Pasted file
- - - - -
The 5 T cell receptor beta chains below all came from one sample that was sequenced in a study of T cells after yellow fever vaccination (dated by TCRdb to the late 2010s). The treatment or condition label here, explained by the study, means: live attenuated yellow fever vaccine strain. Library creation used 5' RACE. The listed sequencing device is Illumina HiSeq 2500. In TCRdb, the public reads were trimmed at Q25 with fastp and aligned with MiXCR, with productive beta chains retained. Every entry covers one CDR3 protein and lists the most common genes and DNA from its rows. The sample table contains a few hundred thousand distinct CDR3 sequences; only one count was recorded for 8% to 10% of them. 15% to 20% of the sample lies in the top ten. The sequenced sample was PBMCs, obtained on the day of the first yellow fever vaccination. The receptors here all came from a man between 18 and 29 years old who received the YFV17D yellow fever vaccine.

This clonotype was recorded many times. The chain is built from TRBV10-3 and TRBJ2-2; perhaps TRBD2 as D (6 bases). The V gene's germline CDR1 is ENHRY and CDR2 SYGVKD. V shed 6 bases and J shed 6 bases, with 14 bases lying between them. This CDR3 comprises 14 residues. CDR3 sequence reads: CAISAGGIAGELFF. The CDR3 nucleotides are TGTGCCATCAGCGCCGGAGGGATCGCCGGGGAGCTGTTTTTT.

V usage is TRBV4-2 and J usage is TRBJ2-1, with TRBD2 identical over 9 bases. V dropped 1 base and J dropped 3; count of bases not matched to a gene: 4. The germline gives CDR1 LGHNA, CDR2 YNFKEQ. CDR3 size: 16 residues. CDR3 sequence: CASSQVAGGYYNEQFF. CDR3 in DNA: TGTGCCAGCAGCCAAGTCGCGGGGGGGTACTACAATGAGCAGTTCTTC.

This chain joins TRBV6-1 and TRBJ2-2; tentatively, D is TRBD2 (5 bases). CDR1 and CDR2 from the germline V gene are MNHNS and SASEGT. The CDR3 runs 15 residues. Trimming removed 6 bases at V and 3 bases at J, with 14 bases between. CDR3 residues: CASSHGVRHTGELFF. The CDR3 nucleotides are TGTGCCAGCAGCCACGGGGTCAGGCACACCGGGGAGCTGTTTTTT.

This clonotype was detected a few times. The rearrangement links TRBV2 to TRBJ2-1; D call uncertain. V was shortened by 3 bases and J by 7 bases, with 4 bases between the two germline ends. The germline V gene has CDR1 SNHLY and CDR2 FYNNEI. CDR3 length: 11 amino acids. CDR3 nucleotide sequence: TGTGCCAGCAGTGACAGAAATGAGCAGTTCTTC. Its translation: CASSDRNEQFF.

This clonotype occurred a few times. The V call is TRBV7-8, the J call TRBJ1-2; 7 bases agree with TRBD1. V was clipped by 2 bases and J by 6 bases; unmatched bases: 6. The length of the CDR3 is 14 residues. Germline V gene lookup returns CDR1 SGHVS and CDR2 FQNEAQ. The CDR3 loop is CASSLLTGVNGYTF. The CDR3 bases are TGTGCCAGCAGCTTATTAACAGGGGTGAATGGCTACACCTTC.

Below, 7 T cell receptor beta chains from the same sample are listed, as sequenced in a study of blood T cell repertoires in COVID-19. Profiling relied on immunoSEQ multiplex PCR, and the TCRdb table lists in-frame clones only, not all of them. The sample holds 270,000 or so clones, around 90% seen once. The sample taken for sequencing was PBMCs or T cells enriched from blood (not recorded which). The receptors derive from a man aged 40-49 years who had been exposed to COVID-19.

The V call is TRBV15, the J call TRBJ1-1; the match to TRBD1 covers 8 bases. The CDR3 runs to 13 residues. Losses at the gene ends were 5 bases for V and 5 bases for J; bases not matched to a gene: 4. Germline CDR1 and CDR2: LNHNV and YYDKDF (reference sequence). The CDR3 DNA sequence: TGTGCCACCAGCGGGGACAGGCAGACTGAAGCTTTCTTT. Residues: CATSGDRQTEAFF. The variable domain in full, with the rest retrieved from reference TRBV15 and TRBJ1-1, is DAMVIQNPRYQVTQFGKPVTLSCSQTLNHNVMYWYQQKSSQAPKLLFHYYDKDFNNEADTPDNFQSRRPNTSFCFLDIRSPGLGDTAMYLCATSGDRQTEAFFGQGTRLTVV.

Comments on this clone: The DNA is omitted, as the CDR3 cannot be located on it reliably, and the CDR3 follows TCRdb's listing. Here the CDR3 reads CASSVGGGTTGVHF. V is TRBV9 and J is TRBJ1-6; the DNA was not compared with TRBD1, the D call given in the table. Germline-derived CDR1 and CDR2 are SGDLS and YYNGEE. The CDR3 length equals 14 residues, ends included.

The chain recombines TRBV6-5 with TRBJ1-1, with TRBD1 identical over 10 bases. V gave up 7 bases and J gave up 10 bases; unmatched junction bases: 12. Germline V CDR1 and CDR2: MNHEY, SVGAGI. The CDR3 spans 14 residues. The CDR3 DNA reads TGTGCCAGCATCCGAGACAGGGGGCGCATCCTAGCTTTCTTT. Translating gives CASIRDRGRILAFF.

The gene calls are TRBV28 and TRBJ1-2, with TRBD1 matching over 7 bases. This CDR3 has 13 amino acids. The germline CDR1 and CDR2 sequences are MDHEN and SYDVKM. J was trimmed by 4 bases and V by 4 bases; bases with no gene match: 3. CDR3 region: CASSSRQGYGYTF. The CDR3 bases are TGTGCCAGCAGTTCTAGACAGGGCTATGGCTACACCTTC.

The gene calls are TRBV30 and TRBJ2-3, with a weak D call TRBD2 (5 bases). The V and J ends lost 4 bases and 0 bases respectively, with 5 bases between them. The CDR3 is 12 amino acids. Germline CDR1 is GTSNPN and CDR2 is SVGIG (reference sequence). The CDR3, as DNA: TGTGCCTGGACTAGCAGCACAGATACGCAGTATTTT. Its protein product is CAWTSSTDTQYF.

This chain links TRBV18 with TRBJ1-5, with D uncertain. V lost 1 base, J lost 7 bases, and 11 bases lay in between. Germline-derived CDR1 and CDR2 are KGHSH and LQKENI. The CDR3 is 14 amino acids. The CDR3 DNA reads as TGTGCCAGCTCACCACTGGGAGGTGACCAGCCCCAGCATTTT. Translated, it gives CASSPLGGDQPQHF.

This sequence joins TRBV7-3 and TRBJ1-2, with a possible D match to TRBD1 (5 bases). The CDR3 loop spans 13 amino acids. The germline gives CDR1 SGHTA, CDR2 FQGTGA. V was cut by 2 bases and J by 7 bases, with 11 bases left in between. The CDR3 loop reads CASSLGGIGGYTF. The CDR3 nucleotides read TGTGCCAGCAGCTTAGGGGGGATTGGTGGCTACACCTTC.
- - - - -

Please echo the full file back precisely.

The 5 T cell receptor beta chains below all came from one sample that was sequenced in a study of T cells after yellow fever vaccination (dated by TCRdb to the late 2010s). The treatment or condition label here, explained by the study, means: live attenuated yellow fever vaccine strain. Library creation used 5' RACE. The listed sequencing device is Illumina HiSeq 2500. In TCRdb, the public reads were trimmed at Q25 with fastp and aligned with MiXCR, with productive beta chains retained. Every entry covers one CDR3 protein and lists the most common genes and DNA from its rows. The sample table contains a few hundred thousand distinct CDR3 sequences; only one count was recorded for 8% to 10% of them. 15% to 20% of the sample lies in the top ten. The sequenced sample was PBMCs, obtained on the day of the first yellow fever vaccination. The receptors here all came from a man between 18 and 29 years old who received the YFV17D yellow fever vaccine.

This clonotype was recorded many times. The chain is built from TRBV10-3 and TRBJ2-2; perhaps TRBD2 as D (6 bases). The V gene's germline CDR1 is ENHRY and CDR2 SYGVKD. V shed 6 bases and J shed 6 bases, with 14 bases lying between them. This CDR3 comprises 14 residues. CDR3 sequence reads: CAISAGGIAGELFF. The CDR3 nucleotides are TGTGCCATCAGCGCCGGAGGGATCGCCGGGGAGCTGTTTTTT.

V usage is TRBV4-2 and J usage is TRBJ2-1, with TRBD2 identical over 9 bases. V dropped 1 base and J dropped 3; count of bases not matched to a gene: 4. The germline gives CDR1 LGHNA, CDR2 YNFKEQ. CDR3 size: 16 residues. CDR3 sequence: CASSQVAGGYYNEQFF. CDR3 in DNA: TGTGCCAGCAGCCAAGTCGCGGGGGGGTACTACAATGAGCAGTTCTTC.

This chain joins TRBV6-1 and TRBJ2-2; tentatively, D is TRBD2 (5 bases). CDR1 and CDR2 from the germline V gene are MNHNS and SASEGT. The CDR3 runs 15 residues. Trimming removed 6 bases at V and 3 bases at J, with 14 bases between. CDR3 residues: CASSHGVRHTGELFF. The CDR3 nucleotides are TGTGCCAGCAGCCACGGGGTCAGGCACACCGGGGAGCTGTTTTTT.

This clonotype was detected a few times. The rearrangement links TRBV2 to TRBJ2-1; D call uncertain. V was shortened by 3 bases and J by 7 bases, with 4 bases between the two germline ends. The germline V gene has CDR1 SNHLY and CDR2 FYNNEI. CDR3 length: 11 amino acids. CDR3 nucleotide sequence: TGTGCCAGCAGTGACAGAAATGAGCAGTTCTTC. Its translation: CASSDRNEQFF.

This clonotype occurred a few times. The V call is TRBV7-8, the J call TRBJ1-2; 7 bases agree with TRBD1. V was clipped by 2 bases and J by 6 bases; unmatched bases: 6. The length of the CDR3 is 14 residues. Germline V gene lookup returns CDR1 SGHVS and CDR2 FQNEAQ. The CDR3 loop is CASSLLTGVNGYTF. The CDR3 bases are TGTGCCAGCAGCTTATTAACAGGGGTGAATGGCTACACCTTC.

Below, 7 T cell receptor beta chains from the same sample are listed, as sequenced in a study of blood T cell repertoires in COVID-19. Profiling relied on immunoSEQ multiplex PCR, and the TCRdb table lists in-frame clones only, not all of them. The sample holds 270,000 or so clones, around 90% seen once. The sample taken for sequencing was PBMCs or T cells enriched from blood (not recorded which). The receptors derive from a man aged 40-49 years who had been exposed to COVID-19.

The V call is TRBV15, the J call TRBJ1-1; the match to TRBD1 covers 8 bases. The CDR3 runs to 13 residues. Losses at the gene ends were 5 bases for V and 5 bases for J; bases not matched to a gene: 4. Germline CDR1 and CDR2: LNHNV and YYDKDF (reference sequence). The CDR3 DNA sequence: TGTGCCACCAGCGGGGACAGGCAGACTGAAGCTTTCTTT. Residues: CATSGDRQTEAFF. The variable domain in full, with the rest retrieved from reference TRBV15 and TRBJ1-1, is DAMVIQNPRYQVTQFGKPVTLSCSQTLNHNVMYWYQQKSSQAPKLLFHYYDKDFNNEADTPDNFQSRRPNTSFCFLDIRSPGLGDTAMYLCATSGDRQTEAFFGQGTRLTVV.

Comments on this clone: The DNA is omitted, as the CDR3 cannot be located on it reliably, and the CDR3 follows TCRdb's listing. Here the CDR3 reads CASSVGGGTTGVHF. V is TRBV9 and J is TRBJ1-6; the DNA was not compared with TRBD1, the D call given in the table. Germline-derived CDR1 and CDR2 are SGDLS and YYNGEE. The CDR3 length equals 14 residues, ends included.

The chain recombines TRBV6-5 with TRBJ1-1, with TRBD1 identical over 10 bases. V gave up 7 bases and J gave up 10 bases; unmatched junction bases: 12. Germline V CDR1 and CDR2: MNHEY, SVGAGI. The CDR3 spans 14 residues. The CDR3 DNA reads TGTGCCAGCATCCGAGACAGGGGGCGCATCCTAGCTTTCTTT. Translating gives CASIRDRGRILAFF.

The gene calls are TRBV28 and TRBJ1-2, with TRBD1 matching over 7 bases. This CDR3 has 13 amino acids. The germline CDR1 and CDR2 sequences are MDHEN and SYDVKM. J was trimmed by 4 bases and V by 4 bases; bases with no gene match: 3. CDR3 region: CASSSRQGYGYTF. The CDR3 bases are TGTGCCAGCAGTTCTAGACAGGGCTATGGCTACACCTTC.

The gene calls are TRBV30 and TRBJ2-3, with a weak D call TRBD2 (5 bases). The V and J ends lost 4 bases and 0 bases respectively, with 5 bases between them. The CDR3 is 12 amino acids. Germline CDR1 is GTSNPN and CDR2 is SVGIG (reference sequence). The CDR3, as DNA: TGTGCCTGGACTAGCAGCACAGATACGCAGTATTTT. Its protein product is CAWTSSTDTQYF.

This chain links TRBV18 with TRBJ1-5, with D uncertain. V lost 1 base, J lost 7 bases, and 11 bases lay in between. Germline-derived CDR1 and CDR2 are KGHSH and LQKENI. The CDR3 is 14 amino acids. The CDR3 DNA reads as TGTGCCAGCTCACCACTGGGAGGTGACCAGCCCCAGCATTTT. Translated, it gives CASSPLGGDQPQHF.

This sequence joins TRBV7-3 and TRBJ1-2, with a possible D match to TRBD1 (5 bases). The CDR3 loop spans 13 amino acids. The germline gives CDR1 SGHTA, CDR2 FQGTGA. V was cut by 2 bases and J by 7 bases, with 11 bases left in between. The CDR3 loop reads CASSLGGIGGYTF. The CDR3 nucleotides read TGTGCCAGCAGCTTAGGGGGGATTGGTGGCTACACCTTC.